I actually met the Beatles before they came to America. Paul hasn’t changed one inch since I first met him in 1962 in London, when I took Leslie Gore over there. That trip, I met the Beatles, the Stones and Elton John, back when was only 17.
What’s your favorite Miles Davis story?
I first met Miles Davis in 1950. I’d just left school at Berklee in Boston to go down to work a benefit in New York. I’d never been in New York before and it was just like paradise to me. Miles got me to come down on a bus to do some arrangements for him.
One night we went out to the Blue Note. Oscar Peterson took me around to meet all of those great musicians. So he ends up with me in the back of the car drunk and Al Hibler, the blind singer is up front with Art Tatum, the piano player who was also blind.
All of a sudden, I hear the car start up and Art Tatum and Hibler are driving. So Oscar Peterson leaps in the front and starts driving, but he was so drunk he might’ve been worse than the blind guys.
We ended up at a club and behind me, walking in with three of his girlfriends, I hear someone bark, “I heard some of y’all motherfuckers are trying to sound like me.’ And it was Miles Davis. He liked to intimidate people, but he was all bark, no bite—just like Sinatra. And they became two of my best friends. In his book, he said that I was one of his five closest friends and I was really happy to hear that because Miles didn’t just like anyone.
We had a lot of the same girlfriends including Juliette Greco in Paris. I met his first wife Frances Davis when I was 2 and he was always a little jealous because she said that I was cute.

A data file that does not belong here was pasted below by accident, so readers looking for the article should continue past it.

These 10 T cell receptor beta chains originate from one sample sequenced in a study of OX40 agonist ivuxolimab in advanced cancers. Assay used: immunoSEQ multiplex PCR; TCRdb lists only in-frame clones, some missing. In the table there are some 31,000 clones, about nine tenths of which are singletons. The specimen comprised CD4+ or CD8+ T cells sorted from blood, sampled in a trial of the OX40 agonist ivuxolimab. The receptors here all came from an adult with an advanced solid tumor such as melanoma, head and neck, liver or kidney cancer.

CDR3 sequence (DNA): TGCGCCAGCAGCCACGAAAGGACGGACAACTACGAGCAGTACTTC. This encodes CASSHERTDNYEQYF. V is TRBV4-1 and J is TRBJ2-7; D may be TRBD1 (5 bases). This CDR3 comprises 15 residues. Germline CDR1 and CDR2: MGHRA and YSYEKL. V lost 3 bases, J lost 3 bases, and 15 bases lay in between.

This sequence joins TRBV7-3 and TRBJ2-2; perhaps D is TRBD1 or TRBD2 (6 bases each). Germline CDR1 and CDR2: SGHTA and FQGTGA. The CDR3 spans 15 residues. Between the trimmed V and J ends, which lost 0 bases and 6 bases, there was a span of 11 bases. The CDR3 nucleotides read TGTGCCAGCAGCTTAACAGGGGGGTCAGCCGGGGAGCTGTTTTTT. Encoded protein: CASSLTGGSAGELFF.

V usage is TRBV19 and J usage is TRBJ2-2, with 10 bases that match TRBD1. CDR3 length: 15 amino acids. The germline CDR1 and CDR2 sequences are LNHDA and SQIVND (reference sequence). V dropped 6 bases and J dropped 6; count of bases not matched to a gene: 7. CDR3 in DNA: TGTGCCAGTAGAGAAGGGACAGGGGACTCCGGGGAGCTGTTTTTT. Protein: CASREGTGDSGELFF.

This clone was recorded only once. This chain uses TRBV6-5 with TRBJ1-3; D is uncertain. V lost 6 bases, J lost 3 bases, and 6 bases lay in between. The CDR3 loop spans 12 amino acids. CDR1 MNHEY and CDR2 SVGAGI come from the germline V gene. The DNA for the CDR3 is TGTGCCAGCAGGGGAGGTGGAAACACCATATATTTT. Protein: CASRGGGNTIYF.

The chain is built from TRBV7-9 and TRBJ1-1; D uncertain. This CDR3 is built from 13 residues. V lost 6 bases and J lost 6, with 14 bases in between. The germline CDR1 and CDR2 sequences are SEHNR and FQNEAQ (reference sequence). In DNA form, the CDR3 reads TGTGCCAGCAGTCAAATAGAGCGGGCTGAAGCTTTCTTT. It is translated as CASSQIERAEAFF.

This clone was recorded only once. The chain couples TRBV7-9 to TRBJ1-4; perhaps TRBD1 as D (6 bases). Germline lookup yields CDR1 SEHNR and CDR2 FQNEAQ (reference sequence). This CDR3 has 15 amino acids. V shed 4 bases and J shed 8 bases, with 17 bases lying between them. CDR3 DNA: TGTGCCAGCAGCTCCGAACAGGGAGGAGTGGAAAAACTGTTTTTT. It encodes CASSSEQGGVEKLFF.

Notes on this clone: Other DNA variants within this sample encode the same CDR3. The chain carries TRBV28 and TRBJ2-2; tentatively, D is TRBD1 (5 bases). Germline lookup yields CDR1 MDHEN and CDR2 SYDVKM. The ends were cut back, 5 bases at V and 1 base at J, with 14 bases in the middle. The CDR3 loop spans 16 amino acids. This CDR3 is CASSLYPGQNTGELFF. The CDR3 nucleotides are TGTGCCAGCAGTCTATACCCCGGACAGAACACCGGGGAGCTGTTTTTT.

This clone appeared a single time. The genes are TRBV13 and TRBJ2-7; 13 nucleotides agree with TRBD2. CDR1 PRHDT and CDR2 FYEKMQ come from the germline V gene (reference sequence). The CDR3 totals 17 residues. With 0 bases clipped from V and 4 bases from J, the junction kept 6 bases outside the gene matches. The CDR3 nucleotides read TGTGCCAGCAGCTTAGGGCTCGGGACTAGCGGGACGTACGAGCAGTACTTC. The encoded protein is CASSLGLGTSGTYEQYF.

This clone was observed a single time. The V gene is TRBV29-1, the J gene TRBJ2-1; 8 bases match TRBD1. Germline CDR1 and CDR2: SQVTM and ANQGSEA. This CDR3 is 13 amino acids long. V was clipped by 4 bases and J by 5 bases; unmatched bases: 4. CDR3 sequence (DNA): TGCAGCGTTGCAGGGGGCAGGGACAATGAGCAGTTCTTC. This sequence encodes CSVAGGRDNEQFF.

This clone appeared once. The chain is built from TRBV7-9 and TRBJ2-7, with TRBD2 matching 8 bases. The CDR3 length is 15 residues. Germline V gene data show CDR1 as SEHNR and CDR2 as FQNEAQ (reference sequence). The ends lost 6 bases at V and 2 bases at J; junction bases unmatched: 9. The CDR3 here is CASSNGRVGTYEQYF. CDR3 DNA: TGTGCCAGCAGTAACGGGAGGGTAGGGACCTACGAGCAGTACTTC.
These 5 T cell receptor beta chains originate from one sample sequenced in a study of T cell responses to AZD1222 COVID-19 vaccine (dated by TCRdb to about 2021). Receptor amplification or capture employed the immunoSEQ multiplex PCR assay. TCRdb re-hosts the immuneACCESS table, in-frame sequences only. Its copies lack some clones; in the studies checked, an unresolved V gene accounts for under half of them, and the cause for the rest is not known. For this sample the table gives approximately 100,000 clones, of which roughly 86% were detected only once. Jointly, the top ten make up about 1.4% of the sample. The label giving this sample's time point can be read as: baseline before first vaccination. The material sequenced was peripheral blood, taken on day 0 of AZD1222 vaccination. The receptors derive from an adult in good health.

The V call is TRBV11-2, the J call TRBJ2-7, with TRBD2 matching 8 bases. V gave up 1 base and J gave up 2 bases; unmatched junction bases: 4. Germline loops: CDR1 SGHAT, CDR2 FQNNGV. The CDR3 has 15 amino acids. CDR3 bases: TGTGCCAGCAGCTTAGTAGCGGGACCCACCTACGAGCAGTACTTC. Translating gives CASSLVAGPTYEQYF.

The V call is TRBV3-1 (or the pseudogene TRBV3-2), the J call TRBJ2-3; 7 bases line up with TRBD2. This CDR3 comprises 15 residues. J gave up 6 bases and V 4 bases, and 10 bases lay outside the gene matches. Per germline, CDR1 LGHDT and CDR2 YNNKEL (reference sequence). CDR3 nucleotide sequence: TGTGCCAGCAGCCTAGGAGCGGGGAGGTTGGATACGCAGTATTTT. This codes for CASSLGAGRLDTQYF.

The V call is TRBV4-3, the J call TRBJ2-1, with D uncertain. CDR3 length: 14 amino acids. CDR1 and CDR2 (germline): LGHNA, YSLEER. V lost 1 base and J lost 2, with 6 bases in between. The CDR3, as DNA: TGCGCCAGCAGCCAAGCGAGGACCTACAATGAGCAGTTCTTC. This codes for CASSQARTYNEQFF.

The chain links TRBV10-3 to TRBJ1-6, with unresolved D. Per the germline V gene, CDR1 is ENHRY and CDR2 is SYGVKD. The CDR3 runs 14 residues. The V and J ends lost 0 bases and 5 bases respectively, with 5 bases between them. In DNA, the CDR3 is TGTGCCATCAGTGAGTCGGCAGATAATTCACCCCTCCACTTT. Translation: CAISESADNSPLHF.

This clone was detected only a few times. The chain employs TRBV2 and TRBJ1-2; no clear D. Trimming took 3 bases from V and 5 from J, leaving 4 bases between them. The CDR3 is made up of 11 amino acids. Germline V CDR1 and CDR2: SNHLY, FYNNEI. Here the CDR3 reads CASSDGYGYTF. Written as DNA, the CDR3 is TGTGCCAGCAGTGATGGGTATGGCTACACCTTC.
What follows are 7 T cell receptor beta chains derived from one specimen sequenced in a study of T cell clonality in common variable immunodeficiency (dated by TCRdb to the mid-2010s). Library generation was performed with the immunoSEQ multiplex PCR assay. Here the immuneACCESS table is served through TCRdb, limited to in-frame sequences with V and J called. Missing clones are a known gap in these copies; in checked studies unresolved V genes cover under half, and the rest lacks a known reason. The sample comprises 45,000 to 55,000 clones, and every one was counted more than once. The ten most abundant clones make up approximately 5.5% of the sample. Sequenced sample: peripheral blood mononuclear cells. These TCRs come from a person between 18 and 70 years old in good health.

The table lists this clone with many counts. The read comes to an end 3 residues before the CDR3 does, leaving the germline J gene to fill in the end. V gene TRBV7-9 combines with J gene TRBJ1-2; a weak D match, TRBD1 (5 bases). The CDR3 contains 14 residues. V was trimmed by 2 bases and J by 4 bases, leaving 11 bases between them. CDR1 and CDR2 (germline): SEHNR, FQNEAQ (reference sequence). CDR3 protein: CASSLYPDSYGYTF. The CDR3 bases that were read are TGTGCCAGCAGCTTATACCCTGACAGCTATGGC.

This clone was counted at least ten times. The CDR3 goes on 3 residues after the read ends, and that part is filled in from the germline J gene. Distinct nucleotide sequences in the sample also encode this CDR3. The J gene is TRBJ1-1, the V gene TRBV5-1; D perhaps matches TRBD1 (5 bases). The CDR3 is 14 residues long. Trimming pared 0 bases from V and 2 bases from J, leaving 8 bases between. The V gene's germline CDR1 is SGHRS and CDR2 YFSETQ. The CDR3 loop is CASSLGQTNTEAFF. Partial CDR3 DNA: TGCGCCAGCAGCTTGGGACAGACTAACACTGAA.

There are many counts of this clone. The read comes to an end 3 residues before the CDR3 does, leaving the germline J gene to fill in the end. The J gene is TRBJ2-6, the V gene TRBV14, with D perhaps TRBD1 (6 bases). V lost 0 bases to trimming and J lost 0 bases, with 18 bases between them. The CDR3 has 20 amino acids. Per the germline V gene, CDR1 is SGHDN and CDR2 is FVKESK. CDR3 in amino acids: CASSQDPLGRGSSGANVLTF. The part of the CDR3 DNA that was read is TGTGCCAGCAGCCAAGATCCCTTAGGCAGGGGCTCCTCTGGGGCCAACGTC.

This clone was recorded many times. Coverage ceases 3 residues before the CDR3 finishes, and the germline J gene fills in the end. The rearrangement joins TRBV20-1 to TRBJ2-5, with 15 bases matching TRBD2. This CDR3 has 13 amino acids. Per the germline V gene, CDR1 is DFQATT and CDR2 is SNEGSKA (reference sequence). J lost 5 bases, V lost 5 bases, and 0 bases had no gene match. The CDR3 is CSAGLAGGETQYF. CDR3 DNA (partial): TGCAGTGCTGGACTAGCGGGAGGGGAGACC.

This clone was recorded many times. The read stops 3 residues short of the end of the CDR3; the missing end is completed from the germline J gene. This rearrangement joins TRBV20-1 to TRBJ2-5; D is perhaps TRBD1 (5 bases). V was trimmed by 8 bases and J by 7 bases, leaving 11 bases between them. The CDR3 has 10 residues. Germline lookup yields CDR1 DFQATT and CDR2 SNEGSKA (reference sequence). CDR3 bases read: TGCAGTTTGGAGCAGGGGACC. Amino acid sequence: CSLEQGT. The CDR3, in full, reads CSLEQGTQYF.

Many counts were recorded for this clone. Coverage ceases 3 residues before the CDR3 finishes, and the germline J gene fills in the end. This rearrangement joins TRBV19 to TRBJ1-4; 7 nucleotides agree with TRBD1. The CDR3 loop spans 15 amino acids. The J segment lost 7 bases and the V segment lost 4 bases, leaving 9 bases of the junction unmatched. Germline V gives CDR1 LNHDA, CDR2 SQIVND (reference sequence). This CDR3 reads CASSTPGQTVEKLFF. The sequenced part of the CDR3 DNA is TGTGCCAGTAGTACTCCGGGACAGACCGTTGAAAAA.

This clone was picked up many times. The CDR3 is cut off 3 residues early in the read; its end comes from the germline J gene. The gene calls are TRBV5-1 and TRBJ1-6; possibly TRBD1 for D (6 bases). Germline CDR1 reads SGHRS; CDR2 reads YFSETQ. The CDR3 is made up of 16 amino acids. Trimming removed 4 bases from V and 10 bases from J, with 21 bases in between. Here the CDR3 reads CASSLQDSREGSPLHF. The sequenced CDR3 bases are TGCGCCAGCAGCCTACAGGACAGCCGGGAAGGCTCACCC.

You’ve made some great records with excellent musicians who never became famous and you’ve worked with icons. What separates a gifted artist from someone who becomes a major pop star?
You can’t compare people. Since I was 14, I’ve been working with Billie Holliday and Ella Fitzgerald and Sarah Vaughn and Aretha Franklin and Leslie Gore—they’re all so different.
They kept telling me that I couldn’t do rock and roll records, but I told them that I’ve been doing rock and roll since I was 12—back when it was called rhythm and blues. I went to France to study for 2 weeks and stayed five years. My teacher there said, ‘God only gave us 12 notes. Beethoven, Bird Parker, Bach, Basie only used 12. Until God, gives us 13, I want you to do you.
I went all the way to symphony orchestras, brass, woodwinds and percussion—playing 28 years just getting my core skill together. Nothing scared me.
Frank Gehry used to tell me, ‘if architecture is frozen music, music must be liquid architecture. And I said it is, ‘liquid emotional architecture.’ My daddy always wanted me to be an architect because he was a carpenter, but in a way, being a musician is a form of architecture.
Is there a secret to any of this?
It’s strange when you look back and all these things have happened to me. I don’t deal with fear. The only fear that I had was getting an assignment that I wasn’t capable of delivering on.
When you get to a Sinatra or a Ray Charles, you better be ready for the task—but I was ready for it. And I’m glad that I had this kind of foundation where nothing would shake me up, and it was a pleasure to do.
Being a producer is difficult. You have to know the range and how an artist thinks and how to ask for one more take or when it’s time to let the artist take a break. If the song is the wrong tempo, you use the wrong singers or the wrong engineer, it’s all the producers fault. If it’s a hit, the singer gets all the credit. But that’s okay with me. It’s just human nature.
Marvin Gaye wanted me to work with him on What’s Going On and I wanted to, but it didn’t happen. When I originally was set to work with Michael Jackson, the Epic people told him that I was too jazzy to make it work.